Allegiances: U.S. shouldn’t have to shoulder anti-terror burden alone
There is one aspect of the war on terror that really does need renewed emphasis.
It has been neglected because the United States has always been considered the savior of the world — even though many countries deny that fact to save face. So, while many nations talk about making the world safer, this one actually puts its money where its mouth is and gets the job done.
And, as usual, that kind of sensibility and concern for the future of children halfway across the world has made this country vulnerable to criticism again — and caused many here to wonder if it might be time for a change in policy in Iraq.
And in one sense, they are right.
Those who are calling for more Arab countries to get involved in preserving peace in the Middle East are dead-on correct.
The truth is, no matter how many uprisings we quell between factions in Iraq and no matter how many despots we send packing, there will never be peace in the Arab world until the countries that are located there decide it is going to be a priority.
Generations have fought each other in countries around the Middle East. Religious sects remain some of the most contentious of enemies. The ferocity of the battles, which often claim the lives of thousands of innocent men, women and children, is legendary.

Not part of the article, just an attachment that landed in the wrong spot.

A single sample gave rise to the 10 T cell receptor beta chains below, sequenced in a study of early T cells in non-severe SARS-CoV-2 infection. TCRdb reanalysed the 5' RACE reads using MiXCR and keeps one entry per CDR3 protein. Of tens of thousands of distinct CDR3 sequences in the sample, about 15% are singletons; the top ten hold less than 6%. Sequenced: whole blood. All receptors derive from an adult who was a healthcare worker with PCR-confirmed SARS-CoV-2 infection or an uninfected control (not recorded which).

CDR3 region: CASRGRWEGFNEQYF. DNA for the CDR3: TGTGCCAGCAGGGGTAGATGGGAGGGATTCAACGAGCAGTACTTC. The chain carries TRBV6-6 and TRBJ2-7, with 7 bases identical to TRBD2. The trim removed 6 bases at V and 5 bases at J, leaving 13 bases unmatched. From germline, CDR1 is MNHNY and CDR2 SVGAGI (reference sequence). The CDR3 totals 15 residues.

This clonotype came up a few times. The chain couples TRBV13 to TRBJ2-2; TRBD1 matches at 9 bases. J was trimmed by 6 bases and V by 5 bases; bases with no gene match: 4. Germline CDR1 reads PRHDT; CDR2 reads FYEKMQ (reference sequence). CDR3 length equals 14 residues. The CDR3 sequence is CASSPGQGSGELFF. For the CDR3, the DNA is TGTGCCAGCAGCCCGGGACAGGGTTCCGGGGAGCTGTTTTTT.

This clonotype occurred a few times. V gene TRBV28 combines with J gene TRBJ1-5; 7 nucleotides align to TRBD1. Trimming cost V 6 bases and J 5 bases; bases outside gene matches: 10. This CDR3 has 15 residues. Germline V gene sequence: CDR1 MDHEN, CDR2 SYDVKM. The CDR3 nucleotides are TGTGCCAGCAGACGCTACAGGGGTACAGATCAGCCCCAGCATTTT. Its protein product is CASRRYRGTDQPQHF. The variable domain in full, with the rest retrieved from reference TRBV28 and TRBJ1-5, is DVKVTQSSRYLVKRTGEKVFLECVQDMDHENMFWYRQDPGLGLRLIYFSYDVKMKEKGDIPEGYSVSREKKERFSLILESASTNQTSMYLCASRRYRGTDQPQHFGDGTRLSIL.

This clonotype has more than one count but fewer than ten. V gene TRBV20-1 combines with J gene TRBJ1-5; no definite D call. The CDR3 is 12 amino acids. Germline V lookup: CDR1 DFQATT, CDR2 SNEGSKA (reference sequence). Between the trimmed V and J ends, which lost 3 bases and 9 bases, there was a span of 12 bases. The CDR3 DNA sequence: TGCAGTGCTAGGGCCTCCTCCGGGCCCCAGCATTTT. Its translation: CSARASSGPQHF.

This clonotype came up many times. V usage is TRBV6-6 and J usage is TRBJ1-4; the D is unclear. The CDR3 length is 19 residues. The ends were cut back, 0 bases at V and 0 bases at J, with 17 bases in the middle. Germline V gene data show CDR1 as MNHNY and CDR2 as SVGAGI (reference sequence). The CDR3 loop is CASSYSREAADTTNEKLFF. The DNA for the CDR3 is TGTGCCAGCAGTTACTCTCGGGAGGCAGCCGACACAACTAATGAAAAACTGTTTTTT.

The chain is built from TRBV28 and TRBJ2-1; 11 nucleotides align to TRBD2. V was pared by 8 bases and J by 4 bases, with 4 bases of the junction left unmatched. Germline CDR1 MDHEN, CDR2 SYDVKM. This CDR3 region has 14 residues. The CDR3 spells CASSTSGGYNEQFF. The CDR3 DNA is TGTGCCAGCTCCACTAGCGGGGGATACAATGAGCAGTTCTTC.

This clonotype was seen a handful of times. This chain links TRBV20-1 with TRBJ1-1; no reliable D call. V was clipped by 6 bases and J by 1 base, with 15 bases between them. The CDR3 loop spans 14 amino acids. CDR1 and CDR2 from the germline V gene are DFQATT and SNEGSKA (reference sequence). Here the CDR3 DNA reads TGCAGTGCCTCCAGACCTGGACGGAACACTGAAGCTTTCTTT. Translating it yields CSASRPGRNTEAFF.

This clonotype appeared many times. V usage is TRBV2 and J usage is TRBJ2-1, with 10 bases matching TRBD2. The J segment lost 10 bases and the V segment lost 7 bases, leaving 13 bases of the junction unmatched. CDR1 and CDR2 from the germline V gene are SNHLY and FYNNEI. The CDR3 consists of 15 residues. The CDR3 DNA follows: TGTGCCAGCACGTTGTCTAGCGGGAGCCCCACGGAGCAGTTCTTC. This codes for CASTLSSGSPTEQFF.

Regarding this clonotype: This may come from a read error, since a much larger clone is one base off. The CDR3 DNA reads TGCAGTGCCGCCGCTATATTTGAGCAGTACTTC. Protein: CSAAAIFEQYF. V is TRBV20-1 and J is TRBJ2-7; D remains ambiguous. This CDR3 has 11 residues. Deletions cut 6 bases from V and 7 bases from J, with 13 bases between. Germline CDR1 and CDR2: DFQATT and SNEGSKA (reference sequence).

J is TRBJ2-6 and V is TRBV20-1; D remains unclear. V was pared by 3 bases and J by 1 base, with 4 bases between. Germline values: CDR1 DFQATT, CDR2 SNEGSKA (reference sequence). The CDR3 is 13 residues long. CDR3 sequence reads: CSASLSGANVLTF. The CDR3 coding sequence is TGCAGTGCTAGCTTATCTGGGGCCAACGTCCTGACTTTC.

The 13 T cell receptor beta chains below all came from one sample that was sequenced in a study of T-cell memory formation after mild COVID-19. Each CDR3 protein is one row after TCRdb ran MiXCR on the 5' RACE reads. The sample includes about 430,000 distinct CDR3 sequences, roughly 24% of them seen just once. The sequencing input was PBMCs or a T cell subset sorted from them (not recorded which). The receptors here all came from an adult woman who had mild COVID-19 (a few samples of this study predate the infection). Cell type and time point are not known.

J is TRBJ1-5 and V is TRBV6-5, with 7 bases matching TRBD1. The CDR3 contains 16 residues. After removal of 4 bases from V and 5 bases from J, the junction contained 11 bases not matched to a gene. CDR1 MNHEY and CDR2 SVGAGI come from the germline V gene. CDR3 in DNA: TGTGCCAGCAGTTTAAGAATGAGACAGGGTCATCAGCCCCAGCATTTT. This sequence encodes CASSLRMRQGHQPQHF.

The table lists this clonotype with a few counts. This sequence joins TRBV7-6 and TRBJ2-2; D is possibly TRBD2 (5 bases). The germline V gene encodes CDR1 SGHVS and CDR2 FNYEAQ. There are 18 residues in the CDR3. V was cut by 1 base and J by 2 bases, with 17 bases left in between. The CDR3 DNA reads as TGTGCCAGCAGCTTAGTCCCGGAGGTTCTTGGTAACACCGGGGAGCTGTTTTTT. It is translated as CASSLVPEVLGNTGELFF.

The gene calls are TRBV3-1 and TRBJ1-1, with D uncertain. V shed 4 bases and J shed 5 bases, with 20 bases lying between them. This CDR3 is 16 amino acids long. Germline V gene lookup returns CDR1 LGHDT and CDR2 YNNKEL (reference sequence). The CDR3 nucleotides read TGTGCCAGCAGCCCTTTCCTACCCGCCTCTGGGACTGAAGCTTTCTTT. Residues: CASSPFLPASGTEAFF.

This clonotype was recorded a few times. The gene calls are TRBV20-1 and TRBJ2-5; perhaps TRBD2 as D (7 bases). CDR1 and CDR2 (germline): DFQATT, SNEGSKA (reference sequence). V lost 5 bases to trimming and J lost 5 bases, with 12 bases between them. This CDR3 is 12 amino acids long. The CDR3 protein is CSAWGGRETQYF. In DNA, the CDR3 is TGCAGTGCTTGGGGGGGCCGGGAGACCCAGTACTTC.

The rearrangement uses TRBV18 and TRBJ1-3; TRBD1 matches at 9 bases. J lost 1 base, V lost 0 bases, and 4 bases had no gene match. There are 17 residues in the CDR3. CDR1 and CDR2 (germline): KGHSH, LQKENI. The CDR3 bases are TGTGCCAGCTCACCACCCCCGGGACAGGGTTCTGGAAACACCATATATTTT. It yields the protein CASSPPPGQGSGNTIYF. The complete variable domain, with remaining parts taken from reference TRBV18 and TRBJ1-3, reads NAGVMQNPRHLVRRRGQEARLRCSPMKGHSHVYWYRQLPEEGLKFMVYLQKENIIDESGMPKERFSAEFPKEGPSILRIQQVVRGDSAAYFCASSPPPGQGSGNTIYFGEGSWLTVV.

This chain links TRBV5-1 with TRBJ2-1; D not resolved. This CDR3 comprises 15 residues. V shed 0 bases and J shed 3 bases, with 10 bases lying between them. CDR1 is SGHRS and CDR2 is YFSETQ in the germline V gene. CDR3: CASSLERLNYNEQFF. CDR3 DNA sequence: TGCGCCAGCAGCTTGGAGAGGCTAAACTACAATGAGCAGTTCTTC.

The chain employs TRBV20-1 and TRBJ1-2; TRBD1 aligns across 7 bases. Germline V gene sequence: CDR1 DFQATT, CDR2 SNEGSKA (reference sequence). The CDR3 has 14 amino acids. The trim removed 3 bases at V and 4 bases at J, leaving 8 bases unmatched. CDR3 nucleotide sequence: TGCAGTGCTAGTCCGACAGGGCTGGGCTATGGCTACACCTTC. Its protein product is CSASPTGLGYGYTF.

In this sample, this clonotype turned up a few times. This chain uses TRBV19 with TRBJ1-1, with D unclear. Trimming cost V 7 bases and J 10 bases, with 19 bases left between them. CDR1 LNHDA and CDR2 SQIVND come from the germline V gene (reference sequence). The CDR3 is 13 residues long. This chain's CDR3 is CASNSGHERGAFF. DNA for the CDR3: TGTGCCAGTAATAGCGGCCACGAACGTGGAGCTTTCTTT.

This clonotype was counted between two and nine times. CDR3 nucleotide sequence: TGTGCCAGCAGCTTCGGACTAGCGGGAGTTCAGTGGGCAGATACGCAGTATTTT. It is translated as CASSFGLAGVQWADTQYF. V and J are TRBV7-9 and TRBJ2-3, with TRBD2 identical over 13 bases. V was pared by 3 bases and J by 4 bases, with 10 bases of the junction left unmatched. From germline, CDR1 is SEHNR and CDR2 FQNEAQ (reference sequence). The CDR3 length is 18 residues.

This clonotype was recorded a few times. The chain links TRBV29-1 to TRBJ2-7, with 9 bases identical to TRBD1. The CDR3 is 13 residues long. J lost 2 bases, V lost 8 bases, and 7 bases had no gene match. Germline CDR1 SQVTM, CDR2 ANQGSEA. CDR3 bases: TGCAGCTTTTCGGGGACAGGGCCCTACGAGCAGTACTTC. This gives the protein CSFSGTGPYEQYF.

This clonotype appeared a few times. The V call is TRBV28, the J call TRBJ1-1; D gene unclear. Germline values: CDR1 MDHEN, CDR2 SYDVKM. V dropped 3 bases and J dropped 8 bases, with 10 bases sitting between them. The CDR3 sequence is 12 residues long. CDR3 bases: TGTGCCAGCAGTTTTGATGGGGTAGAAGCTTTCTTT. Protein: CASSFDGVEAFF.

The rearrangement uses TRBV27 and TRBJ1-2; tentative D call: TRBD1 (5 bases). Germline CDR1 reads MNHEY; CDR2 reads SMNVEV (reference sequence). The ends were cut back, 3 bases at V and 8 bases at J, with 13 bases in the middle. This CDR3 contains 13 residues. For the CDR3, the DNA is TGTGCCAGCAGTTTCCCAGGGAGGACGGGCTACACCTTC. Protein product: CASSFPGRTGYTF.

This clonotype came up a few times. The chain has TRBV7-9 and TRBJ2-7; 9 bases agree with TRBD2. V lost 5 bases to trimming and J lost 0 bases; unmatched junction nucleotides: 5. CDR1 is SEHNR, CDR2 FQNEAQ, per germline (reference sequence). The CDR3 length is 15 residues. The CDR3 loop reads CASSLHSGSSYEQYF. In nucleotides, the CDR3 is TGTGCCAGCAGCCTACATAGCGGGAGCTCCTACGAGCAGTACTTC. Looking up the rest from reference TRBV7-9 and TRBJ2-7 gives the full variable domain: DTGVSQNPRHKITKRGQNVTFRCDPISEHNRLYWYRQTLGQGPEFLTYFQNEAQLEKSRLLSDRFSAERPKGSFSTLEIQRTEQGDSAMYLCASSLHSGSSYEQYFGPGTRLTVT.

Add to that stress the seemingly insane determination of the Islamic militants, and you have a recipe for continued strife and continued tragedy.
Without a serious commitment from the leaders of the nations of the Middle East and their neighbors, the terror network will continue to flourish and thousands will continue to suffer.
And as long as few western nations are willing to get their hands dirty in the business of quelling unrest in the region, there is little the U.S. can do to achieve a lasting peace.
It is time someone started reminding people just how much this nation does to assist struggling nations and citizens who are striving for freedom. It is time to count up the aid that is sent around the world and how much comes from the coffers of the United States and its allies.
It is time to put some value on the assistance this nation gives to other countries — and to demand more from those who receive it.
And it is time to force the Arab world to understand that harboring terrorist networks, and turning a blind eye to the tragedy they create, are tantamount to declaring that you are for the other side.
It is time to require more from those who seek our help — and to demand more responsibility from those who claim to be our allies.
Maybe then there will be an end in sight for the global war on terror.
Published in Editorials on August 4, 2007 9:56 AM